Nearly a full year has passed since SolarWorld and its partners in the Coalition for American Solar Manufacturing (CASM) caught everyone's attention during Solar Power International with the surprise filing of an anti-dumping complaint and countervailing-duty petition against China.
In May, the Department of Commerce (DOC) voted to impose significant tariffs on Chinese solar modules, as a preliminary decision. But the saga has not yet ended, as the industry is still awaiting final decisions from both the DOC and the International Trade Commission (ITC). Both announcements are expected later this fall.
The controversy over global trade action continues to dramatically divide the solar sector. Companies from the CASM and the Coalition for Affordable Solar Energy (CASE), which opposes the CASM's petition, testified before the ITC earlier this week as part of the final hearing in the case.
SolarWorld and its CASM partners – some which have fallen on hard times since the case was originally filed – insisted once again to the commission that their woes were inflicted by an inability to compete with cheap Chinese imports.
Meanwhile, the anti-CASM side – seemingly frustrated by the effects that the preliminary tariff decisions have already had on the industry – sharpened its attacks against SolarWorld.
CASM member Helios Solar Works, which opened a PV module factory in Wisconsin in early 2011, idled its factory and laid off workers by October, said Steven Ostrenga, founder and CEO, during his testimony. The company operated with a skeleton crew, at a utilization rate of under 25%, during a period in late 2011.
Ostrenga identified plummeting module costs and lost business to Chinese competitors as the reasons behind Helios' struggles.
‘China is responsible for the crash in market prices for PV panels – not thin film and not raw material cost decreases,’ he said, according to a prepared transcript. ‘By completely overwhelming the U.S. market, Chinese producers have collapsed pricing to the point where it is nearly impossible for U.S. producers to cover their costs. One of our most common modules is selling for 40 percent less now than just a year ago.’
According to Kevin Kilkelly, president and sales manager for SolarWorld Americas, evidence of Chinese companies' increasingly tight hold on the market can be seen at any solar trade show.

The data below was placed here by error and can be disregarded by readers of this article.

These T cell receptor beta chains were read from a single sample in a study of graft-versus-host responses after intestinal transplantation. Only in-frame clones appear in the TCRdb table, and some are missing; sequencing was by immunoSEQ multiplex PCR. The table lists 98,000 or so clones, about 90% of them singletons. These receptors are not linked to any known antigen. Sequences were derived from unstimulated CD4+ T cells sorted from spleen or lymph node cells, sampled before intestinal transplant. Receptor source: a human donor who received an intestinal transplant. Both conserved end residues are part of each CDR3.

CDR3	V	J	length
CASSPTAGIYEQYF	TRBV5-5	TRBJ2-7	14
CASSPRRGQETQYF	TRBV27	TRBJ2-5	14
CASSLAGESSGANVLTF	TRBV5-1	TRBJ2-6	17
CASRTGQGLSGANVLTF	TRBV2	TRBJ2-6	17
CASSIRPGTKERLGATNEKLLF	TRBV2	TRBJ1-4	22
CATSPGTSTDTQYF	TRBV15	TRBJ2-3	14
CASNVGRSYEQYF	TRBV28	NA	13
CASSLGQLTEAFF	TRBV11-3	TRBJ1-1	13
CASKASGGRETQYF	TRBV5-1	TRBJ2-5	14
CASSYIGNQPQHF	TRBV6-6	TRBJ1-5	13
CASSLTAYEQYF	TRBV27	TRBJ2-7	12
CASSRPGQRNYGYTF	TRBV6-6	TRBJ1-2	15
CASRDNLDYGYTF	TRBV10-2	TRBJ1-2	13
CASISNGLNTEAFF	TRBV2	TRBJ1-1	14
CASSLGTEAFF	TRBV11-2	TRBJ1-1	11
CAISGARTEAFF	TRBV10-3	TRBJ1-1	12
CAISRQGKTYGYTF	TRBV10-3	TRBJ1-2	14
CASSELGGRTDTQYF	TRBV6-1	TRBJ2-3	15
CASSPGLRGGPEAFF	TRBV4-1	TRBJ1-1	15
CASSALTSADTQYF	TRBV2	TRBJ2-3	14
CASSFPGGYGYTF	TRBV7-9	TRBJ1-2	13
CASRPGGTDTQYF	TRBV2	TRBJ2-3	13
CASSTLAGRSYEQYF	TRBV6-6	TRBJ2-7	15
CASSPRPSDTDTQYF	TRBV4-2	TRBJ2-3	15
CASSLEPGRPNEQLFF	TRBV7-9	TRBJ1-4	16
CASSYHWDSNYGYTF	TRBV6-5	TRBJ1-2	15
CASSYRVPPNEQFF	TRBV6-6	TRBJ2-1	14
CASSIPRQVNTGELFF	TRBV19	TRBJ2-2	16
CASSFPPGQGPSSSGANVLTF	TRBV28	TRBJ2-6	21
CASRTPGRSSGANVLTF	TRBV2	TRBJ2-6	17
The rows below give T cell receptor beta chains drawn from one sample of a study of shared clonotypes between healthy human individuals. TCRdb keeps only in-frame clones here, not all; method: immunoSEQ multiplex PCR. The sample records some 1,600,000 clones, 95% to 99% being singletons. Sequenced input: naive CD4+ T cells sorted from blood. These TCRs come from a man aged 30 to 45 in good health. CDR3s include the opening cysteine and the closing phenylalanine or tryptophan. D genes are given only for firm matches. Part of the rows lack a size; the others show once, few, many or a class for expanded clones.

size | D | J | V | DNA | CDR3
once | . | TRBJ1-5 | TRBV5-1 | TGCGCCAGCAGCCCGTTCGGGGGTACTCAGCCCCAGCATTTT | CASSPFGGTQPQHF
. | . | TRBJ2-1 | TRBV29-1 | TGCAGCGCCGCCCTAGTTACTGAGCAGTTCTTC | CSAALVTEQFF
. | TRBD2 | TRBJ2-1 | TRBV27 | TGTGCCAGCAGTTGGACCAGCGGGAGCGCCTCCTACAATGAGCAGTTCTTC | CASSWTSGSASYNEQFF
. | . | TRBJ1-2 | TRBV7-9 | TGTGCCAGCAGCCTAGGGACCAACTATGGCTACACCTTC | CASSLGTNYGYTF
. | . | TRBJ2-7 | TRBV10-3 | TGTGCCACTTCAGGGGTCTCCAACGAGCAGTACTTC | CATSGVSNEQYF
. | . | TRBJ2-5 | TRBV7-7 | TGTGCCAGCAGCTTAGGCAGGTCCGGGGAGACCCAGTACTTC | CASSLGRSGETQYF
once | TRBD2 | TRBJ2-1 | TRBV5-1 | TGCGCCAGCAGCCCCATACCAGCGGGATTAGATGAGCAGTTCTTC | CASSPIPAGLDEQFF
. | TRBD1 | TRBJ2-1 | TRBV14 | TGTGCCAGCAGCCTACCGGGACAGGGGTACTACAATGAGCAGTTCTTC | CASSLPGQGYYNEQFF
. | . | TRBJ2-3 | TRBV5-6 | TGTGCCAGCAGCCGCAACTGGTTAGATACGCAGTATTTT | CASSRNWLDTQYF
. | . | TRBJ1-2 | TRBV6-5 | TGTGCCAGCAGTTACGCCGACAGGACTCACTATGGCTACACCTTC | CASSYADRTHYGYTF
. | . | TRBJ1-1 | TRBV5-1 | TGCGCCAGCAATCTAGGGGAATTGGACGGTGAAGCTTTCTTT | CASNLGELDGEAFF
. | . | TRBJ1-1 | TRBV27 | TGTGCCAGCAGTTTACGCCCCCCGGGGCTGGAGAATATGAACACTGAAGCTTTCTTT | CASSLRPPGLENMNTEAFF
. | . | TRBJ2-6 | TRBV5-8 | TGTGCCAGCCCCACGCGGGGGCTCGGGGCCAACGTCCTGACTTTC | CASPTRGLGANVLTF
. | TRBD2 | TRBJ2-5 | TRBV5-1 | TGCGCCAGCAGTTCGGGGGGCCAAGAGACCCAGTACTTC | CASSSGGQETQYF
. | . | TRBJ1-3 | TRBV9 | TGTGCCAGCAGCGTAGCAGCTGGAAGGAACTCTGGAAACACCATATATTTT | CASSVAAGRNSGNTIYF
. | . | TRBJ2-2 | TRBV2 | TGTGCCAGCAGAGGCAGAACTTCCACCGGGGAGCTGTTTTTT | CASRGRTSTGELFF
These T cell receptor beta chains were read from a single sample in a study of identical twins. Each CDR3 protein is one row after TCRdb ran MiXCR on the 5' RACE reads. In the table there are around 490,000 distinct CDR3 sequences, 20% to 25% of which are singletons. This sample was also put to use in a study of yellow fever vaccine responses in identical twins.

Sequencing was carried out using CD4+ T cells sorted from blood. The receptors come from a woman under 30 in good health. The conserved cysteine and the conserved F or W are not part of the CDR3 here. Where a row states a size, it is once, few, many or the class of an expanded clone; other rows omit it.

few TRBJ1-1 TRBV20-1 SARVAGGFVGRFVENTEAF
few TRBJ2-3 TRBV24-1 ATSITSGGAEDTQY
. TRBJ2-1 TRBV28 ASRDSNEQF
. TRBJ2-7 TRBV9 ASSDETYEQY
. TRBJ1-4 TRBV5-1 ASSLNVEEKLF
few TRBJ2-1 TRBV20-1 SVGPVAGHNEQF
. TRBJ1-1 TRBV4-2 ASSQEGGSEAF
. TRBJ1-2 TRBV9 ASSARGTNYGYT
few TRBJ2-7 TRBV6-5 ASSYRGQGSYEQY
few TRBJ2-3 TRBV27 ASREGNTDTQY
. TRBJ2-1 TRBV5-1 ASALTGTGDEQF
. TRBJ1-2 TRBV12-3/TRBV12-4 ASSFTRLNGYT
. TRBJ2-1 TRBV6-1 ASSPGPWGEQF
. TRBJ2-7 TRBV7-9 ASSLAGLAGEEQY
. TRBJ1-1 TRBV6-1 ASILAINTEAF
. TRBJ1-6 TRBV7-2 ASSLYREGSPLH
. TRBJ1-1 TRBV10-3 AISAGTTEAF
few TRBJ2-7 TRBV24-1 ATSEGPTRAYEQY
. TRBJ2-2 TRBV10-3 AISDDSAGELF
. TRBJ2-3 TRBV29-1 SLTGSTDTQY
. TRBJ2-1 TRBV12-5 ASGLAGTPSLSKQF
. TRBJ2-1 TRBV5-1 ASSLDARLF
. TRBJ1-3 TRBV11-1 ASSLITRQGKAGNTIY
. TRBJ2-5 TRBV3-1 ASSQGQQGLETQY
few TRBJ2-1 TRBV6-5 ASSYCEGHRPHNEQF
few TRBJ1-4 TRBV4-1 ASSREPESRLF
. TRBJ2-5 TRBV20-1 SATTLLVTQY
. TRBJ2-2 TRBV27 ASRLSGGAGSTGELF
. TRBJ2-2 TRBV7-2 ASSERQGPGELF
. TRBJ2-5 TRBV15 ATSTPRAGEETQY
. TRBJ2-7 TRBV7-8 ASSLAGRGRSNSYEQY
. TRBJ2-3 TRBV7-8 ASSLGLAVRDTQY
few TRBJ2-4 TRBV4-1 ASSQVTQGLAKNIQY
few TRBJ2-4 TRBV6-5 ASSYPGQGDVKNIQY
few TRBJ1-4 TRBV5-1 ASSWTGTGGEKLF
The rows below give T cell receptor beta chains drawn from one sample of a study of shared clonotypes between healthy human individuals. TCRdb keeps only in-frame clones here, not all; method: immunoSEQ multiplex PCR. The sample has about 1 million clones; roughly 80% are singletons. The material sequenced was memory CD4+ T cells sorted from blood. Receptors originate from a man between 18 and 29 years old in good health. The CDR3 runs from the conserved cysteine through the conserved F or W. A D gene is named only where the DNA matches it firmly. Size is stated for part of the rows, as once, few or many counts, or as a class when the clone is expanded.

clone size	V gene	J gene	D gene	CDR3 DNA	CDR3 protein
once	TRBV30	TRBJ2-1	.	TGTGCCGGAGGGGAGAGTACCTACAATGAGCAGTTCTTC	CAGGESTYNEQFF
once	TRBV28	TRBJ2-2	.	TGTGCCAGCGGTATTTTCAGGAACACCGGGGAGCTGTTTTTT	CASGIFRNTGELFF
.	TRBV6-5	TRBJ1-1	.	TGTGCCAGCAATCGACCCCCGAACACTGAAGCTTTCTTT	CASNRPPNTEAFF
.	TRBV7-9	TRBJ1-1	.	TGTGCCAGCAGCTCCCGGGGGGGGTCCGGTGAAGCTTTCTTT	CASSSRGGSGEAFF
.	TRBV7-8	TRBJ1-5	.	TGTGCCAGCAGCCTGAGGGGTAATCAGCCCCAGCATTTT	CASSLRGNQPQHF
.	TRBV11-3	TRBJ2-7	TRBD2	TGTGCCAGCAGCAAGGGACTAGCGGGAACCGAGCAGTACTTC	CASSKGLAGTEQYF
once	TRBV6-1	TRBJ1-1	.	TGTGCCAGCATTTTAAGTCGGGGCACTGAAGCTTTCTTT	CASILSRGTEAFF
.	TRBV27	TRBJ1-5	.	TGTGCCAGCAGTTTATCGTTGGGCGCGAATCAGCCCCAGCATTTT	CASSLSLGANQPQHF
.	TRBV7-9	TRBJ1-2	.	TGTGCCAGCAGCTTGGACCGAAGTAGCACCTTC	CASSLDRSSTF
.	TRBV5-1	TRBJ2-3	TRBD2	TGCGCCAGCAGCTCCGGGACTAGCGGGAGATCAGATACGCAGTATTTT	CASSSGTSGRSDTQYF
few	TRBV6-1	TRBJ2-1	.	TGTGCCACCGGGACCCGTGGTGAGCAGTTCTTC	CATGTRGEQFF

‘At every event, I find dozens of Chinese companies offering solar products at cut-throat prices,’ Kilkelly told the commission. ‘From one event to the next, their prices continue to decline. Over time, I have seen more and more Chinese exhibitors and fewer and fewer domestic producers.’
Pricing offers from Chinese manufacturers have fallen from $1.80/W at the beginning of 2011, to approximately $1.00/W when SolarWorld filed its complaint later in the year, to $0.70/W now. U.S. producers cannot compete at those levels, Kilkelly said.
CASE members, however, disputed the notion that recent declines in module prices mean the industry is in trouble – or that U.S. manufacturers cannot be successful.
Kevin Lapidus, senior vice president of legal and government affairs at SunEdison, said that SolarWorld has ‘misunderstood’ the way in which module prices are set in the U.S.
The revenue model for solar power plants relies on power purchase agreements, government incentives and tax credits, he explained during a media conference call. ‘As incentives come down, you must drive down the costs of components, or the revenue model doesn't work,’ he said.
In making its final decision, the ITC will formally determine whether the influx of Chinese modules has caused harm to the U.S. solar manufacturing industry. Lapidus acknowledged that under the current legal system, the bar for concluding that harm has occurred is relatively low. ‘We are realistic,’ he said.
SunEdison and its fellow CASE members, however, believe that such injury is not actually occurring. Lapidus cited thin-film PV module manufacturer First Solar and crystalline PV module manufacturer SunPower – both headquartered in the U.S. – as examples of companies that have become leaders in the utility-scale space and residential space, respectively, despite Chinese modules' presence.
‘This is a SolarWorld issue, and they're attempting to make it an issue for the rest of the industry,’ he said.
Unlike First Solar and SunPower, SolarWorld has made certain strategic mistakes that have cost the company market share, according to Lapidus. These errors included focusing on monocrystalline rather than multicrystalline PV technology, offering kits instead of standalone modules that would have streamlined developer access, and arriving late to the utility-scale PV boom.
SolarWorld has asserted that it is far from the only U.S. victim of Chinese module dumping. According to a recent statement from the CASM, China's ‘state-sponsored export aggression’ has led to the closure or downsizing of at least 14 U.S. solar manufacturers. Recent casualties include a Schott Solar plant in New Mexico and a Sharp Solar factory in Tennessee, the CASM says. (The latter closure has not been officially confirmed. Sharp has been contacted for comment but has not yet provided a definitive answer.)
Conversely, the project development side has suffered due to the imposition of preliminary tariffs and the ongoing trade conflict as a whole, according to George Hershman, vice president of Swinerton Inc.
The construction company has seen ‘a number of projects sidelined and essentially put on hold as this issue gets resolved,’ Hershman said during the conference call. The company's projects, which are concentrated in the utility-scale segment, rely upon the availability of low-cost product in order to be financially viable.
For both sides of this conflict, the next important milestone is Oct. 10, when the DOC announces its final decision on import duties. The ITC's final determination will follow on Nov. 7.